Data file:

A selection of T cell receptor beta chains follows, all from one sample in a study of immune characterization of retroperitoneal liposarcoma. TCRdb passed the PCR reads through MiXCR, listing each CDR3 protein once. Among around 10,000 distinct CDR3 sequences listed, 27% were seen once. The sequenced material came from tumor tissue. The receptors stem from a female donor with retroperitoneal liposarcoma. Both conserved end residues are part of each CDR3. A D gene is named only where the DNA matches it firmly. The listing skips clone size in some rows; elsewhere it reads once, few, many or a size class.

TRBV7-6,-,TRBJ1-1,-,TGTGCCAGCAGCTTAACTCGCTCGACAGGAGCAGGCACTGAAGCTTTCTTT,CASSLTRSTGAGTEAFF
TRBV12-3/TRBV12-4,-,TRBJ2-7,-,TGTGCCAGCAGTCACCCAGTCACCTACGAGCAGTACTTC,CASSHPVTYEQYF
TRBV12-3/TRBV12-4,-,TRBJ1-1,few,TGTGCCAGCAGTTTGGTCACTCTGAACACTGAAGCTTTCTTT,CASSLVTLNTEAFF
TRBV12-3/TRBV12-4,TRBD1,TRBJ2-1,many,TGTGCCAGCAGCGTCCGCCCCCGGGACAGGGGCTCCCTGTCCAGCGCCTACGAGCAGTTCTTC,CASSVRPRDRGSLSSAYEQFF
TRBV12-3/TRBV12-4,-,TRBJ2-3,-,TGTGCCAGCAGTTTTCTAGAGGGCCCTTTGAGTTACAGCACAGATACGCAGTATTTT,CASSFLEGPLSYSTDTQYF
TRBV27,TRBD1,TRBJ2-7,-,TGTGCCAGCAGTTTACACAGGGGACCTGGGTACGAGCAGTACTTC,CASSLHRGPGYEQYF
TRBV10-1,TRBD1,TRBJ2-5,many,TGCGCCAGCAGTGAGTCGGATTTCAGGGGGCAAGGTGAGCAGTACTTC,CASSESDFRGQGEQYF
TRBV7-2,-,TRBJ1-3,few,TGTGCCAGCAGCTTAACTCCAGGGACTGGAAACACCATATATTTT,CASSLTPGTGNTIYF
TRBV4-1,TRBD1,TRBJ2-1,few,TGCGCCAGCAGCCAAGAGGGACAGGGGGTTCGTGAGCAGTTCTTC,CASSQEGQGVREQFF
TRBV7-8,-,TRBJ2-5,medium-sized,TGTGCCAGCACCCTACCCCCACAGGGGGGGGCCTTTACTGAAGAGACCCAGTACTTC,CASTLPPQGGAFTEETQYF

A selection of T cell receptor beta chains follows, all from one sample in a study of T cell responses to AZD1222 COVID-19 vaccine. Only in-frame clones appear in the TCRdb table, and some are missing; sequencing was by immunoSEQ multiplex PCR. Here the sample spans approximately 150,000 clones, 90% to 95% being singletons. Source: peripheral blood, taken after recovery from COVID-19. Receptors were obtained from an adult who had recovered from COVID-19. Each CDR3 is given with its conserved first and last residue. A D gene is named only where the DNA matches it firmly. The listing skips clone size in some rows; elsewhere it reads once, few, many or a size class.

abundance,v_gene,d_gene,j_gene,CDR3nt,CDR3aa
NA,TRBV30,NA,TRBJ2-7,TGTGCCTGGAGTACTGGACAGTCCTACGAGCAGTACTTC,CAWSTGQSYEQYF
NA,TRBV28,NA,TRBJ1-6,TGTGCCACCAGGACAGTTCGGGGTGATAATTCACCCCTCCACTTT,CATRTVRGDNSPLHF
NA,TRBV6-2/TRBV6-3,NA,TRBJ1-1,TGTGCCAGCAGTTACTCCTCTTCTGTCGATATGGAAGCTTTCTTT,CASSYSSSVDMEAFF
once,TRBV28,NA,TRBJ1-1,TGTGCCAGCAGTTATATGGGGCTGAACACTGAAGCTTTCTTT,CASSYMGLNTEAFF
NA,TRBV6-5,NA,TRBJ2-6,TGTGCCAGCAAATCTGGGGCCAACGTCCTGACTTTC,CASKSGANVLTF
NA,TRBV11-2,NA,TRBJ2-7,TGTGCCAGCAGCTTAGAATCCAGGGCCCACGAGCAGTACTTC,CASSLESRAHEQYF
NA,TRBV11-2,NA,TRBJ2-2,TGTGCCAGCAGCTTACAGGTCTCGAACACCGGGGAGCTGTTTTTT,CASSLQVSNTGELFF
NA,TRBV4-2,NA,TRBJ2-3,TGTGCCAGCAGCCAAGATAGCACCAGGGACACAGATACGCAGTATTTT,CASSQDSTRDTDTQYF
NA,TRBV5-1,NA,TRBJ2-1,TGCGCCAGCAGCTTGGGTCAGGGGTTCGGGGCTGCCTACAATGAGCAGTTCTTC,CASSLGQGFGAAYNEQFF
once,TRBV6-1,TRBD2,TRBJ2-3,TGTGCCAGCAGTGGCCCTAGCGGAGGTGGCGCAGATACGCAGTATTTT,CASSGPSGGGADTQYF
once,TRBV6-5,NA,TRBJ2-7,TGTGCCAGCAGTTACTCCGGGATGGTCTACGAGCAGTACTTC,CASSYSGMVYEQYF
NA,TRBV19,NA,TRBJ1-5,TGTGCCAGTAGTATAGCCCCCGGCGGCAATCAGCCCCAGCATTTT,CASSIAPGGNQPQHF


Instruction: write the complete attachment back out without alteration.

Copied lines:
A selection of T cell receptor beta chains follows, all from one sample in a study of immune characterization of retroperitoneal liposarcoma. TCRdb passed the PCR reads through MiXCR, listing each CDR3 protein once. Among around 10,000 distinct CDR3 sequences listed, 27% were seen once. The sequenced material came from tumor tissue. The receptors stem from a female donor with retroperitoneal liposarcoma. Both conserved end residues are part of each CDR3. A D gene is named only where the DNA matches it firmly. The listing skips clone size in some rows; elsewhere it reads once, few, many or a size class.

TRBV7-6,-,TRBJ1-1,-,TGTGCCAGCAGCTTAACTCGCTCGACAGGAGCAGGCACTGAAGCTTTCTTT,CASSLTRSTGAGTEAFF
TRBV12-3/TRBV12-4,-,TRBJ2-7,-,TGTGCCAGCAGTCACCCAGTCACCTACGAGCAGTACTTC,CASSHPVTYEQYF
TRBV12-3/TRBV12-4,-,TRBJ1-1,few,TGTGCCAGCAGTTTGGTCACTCTGAACACTGAAGCTTTCTTT,CASSLVTLNTEAFF
TRBV12-3/TRBV12-4,TRBD1,TRBJ2-1,many,TGTGCCAGCAGCGTCCGCCCCCGGGACAGGGGCTCCCTGTCCAGCGCCTACGAGCAGTTCTTC,CASSVRPRDRGSLSSAYEQFF
TRBV12-3/TRBV12-4,-,TRBJ2-3,-,TGTGCCAGCAGTTTTCTAGAGGGCCCTTTGAGTTACAGCACAGATACGCAGTATTTT,CASSFLEGPLSYSTDTQYF
TRBV27,TRBD1,TRBJ2-7,-,TGTGCCAGCAGTTTACACAGGGGACCTGGGTACGAGCAGTACTTC,CASSLHRGPGYEQYF
TRBV10-1,TRBD1,TRBJ2-5,many,TGCGCCAGCAGTGAGTCGGATTTCAGGGGGCAAGGTGAGCAGTACTTC,CASSESDFRGQGEQYF
TRBV7-2,-,TRBJ1-3,few,TGTGCCAGCAGCTTAACTCCAGGGACTGGAAACACCATATATTTT,CASSLTPGTGNTIYF
TRBV4-1,TRBD1,TRBJ2-1,few,TGCGCCAGCAGCCAAGAGGGACAGGGGGTTCGTGAGCAGTTCTTC,CASSQEGQGVREQFF
TRBV7-8,-,TRBJ2-5,medium-sized,TGTGCCAGCACCCTACCCCCACAGGGGGGGGCCTTTACTGAAGAGACCCAGTACTTC,CASTLPPQGGAFTEETQYF

A selection of T cell receptor beta chains follows, all from one sample in a study of T cell responses to AZD1222 COVID-19 vaccine. Only in-frame clones appear in the TCRdb table, and some are missing; sequencing was by immunoSEQ multiplex PCR. Here the sample spans approximately 150,000 clones, 90% to 95% being singletons. Source: peripheral blood, taken after recovery from COVID-19. Receptors were obtained from an adult who had recovered from COVID-19. Each CDR3 is given with its conserved first and last residue. A D gene is named only where the DNA matches it firmly. The listing skips clone size in some rows; elsewhere it reads once, few, many or a size class.

abundance,v_gene,d_gene,j_gene,CDR3nt,CDR3aa
NA,TRBV30,NA,TRBJ2-7,TGTGCCTGGAGTACTGGACAGTCCTACGAGCAGTACTTC,CAWSTGQSYEQYF
NA,TRBV28,NA,TRBJ1-6,TGTGCCACCAGGACAGTTCGGGGTGATAATTCACCCCTCCACTTT,CATRTVRGDNSPLHF
NA,TRBV6-2/TRBV6-3,NA,TRBJ1-1,TGTGCCAGCAGTTACTCCTCTTCTGTCGATATGGAAGCTTTCTTT,CASSYSSSVDMEAFF
once,TRBV28,NA,TRBJ1-1,TGTGCCAGCAGTTATATGGGGCTGAACACTGAAGCTTTCTTT,CASSYMGLNTEAFF
NA,TRBV6-5,NA,TRBJ2-6,TGTGCCAGCAAATCTGGGGCCAACGTCCTGACTTTC,CASKSGANVLTF
NA,TRBV11-2,NA,TRBJ2-7,TGTGCCAGCAGCTTAGAATCCAGGGCCCACGAGCAGTACTTC,CASSLESRAHEQYF
NA,TRBV11-2,NA,TRBJ2-2,TGTGCCAGCAGCTTACAGGTCTCGAACACCGGGGAGCTGTTTTTT,CASSLQVSNTGELFF
NA,TRBV4-2,NA,TRBJ2-3,TGTGCCAGCAGCCAAGATAGCACCAGGGACACAGATACGCAGTATTTT,CASSQDSTRDTDTQYF
NA,TRBV5-1,NA,TRBJ2-1,TGCGCCAGCAGCTTGGGTCAGGGGTTCGGGGCTGCCTACAATGAGCAGTTCTTC,CASSLGQGFGAAYNEQFF
once,TRBV6-1,TRBD2,TRBJ2-3,TGTGCCAGCAGTGGCCCTAGCGGAGGTGGCGCAGATACGCAGTATTTT,CASSGPSGGGADTQYF
once,TRBV6-5,NA,TRBJ2-7,TGTGCCAGCAGTTACTCCGGGATGGTCTACGAGCAGTACTTC,CASSYSGMVYEQYF
NA,TRBV19,NA,TRBJ1-5,TGTGCCAGTAGTATAGCCCCCGGCGGCAATCAGCCCCAGCATTTT,CASSIAPGGNQPQHF